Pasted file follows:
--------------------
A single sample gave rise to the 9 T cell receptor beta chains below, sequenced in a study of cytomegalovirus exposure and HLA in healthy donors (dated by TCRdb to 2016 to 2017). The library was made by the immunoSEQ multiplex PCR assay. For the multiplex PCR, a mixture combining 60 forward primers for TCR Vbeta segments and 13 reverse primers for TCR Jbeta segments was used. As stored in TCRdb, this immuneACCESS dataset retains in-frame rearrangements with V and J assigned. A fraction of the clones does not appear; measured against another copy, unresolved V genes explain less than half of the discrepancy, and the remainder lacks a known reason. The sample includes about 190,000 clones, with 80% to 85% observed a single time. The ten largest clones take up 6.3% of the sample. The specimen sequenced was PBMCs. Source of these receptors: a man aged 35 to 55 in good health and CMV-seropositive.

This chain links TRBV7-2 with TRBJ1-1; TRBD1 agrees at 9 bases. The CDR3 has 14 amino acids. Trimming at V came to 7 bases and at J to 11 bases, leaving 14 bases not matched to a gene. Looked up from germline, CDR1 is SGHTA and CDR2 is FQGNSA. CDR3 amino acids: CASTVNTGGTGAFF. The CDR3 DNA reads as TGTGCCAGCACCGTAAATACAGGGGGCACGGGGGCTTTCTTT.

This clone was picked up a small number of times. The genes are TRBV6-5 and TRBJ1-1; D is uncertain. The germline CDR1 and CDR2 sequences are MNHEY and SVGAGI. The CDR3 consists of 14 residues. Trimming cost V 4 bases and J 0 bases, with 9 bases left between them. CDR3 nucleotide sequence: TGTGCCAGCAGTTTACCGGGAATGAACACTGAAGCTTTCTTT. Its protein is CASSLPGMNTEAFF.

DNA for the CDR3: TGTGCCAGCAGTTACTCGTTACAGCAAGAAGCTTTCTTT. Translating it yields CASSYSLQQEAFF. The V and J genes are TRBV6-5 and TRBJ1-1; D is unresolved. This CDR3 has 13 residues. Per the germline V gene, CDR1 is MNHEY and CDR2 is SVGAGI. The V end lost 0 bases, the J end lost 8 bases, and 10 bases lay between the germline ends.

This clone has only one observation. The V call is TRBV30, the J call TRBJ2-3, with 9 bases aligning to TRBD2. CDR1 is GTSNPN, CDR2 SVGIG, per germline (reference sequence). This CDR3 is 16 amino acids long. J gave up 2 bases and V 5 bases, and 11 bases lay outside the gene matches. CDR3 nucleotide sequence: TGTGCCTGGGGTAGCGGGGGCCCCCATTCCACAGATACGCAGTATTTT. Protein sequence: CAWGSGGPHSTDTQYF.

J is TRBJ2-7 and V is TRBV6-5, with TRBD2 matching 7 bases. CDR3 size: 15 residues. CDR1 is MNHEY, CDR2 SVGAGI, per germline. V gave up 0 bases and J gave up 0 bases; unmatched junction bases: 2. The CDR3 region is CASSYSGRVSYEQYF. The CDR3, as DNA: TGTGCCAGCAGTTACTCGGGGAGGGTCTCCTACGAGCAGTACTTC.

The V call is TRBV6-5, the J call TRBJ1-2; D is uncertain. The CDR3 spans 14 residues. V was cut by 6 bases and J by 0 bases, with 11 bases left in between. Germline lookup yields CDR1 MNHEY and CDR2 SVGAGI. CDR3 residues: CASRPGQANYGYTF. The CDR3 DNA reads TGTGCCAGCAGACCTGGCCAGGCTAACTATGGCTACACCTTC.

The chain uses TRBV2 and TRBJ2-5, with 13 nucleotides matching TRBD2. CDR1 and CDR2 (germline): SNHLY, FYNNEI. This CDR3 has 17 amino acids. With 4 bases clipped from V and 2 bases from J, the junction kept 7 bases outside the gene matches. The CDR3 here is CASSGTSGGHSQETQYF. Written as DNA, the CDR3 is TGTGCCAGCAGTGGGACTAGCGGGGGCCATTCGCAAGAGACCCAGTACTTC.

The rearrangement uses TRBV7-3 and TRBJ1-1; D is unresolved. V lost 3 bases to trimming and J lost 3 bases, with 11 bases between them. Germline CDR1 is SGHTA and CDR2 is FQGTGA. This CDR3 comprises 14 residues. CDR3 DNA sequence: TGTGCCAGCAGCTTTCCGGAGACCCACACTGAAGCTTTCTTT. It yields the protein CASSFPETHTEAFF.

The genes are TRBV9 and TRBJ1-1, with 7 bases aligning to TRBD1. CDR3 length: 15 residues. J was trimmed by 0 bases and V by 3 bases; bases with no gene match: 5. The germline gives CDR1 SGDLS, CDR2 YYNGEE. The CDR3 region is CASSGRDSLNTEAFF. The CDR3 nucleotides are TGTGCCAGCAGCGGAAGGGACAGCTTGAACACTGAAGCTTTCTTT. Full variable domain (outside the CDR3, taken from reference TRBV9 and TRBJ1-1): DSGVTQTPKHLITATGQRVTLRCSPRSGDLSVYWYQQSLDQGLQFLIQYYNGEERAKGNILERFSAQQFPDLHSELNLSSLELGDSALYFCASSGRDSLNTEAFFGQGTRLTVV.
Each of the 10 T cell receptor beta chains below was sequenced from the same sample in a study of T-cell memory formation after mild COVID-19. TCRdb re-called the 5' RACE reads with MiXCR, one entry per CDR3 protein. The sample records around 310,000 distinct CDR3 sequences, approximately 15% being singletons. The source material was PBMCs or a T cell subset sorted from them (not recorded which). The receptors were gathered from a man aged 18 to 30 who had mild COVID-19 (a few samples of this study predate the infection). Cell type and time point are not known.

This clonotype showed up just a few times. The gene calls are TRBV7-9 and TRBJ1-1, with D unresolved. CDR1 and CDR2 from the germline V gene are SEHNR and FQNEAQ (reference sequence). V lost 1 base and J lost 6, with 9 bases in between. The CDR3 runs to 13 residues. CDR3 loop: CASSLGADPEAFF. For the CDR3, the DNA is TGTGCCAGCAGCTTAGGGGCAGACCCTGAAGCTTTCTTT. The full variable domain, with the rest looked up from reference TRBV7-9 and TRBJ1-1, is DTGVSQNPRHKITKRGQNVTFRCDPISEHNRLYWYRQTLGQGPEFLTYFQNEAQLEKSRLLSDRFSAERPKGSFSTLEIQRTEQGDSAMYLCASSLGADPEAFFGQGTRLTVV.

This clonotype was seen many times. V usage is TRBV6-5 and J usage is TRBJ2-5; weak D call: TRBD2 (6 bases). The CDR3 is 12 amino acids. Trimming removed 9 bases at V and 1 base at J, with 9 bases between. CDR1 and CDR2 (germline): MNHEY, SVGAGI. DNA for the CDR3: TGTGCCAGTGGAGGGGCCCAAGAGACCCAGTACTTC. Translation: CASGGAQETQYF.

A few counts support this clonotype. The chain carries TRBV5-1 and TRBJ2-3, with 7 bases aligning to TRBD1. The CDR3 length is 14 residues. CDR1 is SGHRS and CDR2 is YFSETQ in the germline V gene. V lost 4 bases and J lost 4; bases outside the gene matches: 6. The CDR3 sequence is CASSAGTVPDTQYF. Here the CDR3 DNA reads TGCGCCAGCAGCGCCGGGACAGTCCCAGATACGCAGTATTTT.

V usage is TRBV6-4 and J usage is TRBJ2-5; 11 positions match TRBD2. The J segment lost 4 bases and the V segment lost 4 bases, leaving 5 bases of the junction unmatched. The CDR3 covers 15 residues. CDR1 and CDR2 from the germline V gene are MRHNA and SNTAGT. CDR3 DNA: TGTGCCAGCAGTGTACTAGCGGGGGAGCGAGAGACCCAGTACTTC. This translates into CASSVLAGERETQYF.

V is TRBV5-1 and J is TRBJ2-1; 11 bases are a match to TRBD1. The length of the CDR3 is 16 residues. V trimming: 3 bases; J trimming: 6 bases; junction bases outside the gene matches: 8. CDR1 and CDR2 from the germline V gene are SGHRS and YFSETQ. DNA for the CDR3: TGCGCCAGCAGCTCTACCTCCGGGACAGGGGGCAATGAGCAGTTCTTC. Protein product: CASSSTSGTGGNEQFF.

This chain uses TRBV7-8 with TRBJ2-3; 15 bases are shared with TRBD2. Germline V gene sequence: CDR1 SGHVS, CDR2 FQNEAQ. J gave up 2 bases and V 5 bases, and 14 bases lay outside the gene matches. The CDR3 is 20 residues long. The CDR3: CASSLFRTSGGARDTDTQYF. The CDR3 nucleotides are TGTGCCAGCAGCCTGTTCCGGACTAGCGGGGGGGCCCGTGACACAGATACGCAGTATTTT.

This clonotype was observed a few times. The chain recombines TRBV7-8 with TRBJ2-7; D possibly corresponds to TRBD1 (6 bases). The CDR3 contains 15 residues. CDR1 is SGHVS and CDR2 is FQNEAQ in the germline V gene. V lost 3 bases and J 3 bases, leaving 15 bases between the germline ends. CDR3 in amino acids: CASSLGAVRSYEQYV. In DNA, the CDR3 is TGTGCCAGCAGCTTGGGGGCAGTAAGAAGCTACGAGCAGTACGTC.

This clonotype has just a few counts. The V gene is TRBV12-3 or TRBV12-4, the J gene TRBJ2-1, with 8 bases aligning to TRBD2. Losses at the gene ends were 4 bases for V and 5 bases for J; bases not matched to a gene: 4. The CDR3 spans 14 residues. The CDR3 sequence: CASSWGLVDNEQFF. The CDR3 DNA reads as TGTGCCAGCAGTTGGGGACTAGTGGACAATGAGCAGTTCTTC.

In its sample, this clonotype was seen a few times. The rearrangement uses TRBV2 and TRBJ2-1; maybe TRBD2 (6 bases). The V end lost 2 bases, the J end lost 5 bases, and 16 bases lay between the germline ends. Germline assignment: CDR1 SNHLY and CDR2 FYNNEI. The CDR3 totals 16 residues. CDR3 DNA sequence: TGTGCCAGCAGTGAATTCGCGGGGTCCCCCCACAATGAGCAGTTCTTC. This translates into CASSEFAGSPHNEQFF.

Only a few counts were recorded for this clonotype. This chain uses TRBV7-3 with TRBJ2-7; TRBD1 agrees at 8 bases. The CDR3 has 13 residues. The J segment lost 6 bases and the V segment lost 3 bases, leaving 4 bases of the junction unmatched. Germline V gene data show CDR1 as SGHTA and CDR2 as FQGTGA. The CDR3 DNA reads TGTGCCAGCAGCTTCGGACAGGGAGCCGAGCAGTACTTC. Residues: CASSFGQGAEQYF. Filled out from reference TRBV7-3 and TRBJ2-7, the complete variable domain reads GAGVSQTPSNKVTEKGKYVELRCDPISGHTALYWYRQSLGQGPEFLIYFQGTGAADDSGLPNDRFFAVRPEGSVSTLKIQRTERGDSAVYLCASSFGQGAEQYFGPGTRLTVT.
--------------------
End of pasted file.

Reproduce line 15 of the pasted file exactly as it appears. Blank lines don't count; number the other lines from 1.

V usage is TRBV6-4 and J usage is TRBJ2-5; 11 positions match TRBD2. The J segment lost 4 bases and the V segment lost 4 bases, leaving 5 bases of the junction unmatched. The CDR3 covers 15 residues. CDR1 and CDR2 from the germline V gene are MRHNA and SNTAGT. CDR3 DNA: TGTGCCAGCAGTGTACTAGCGGGGGAGCGAGAGACCCAGTACTTC. This translates into CASSVLAGERETQYF.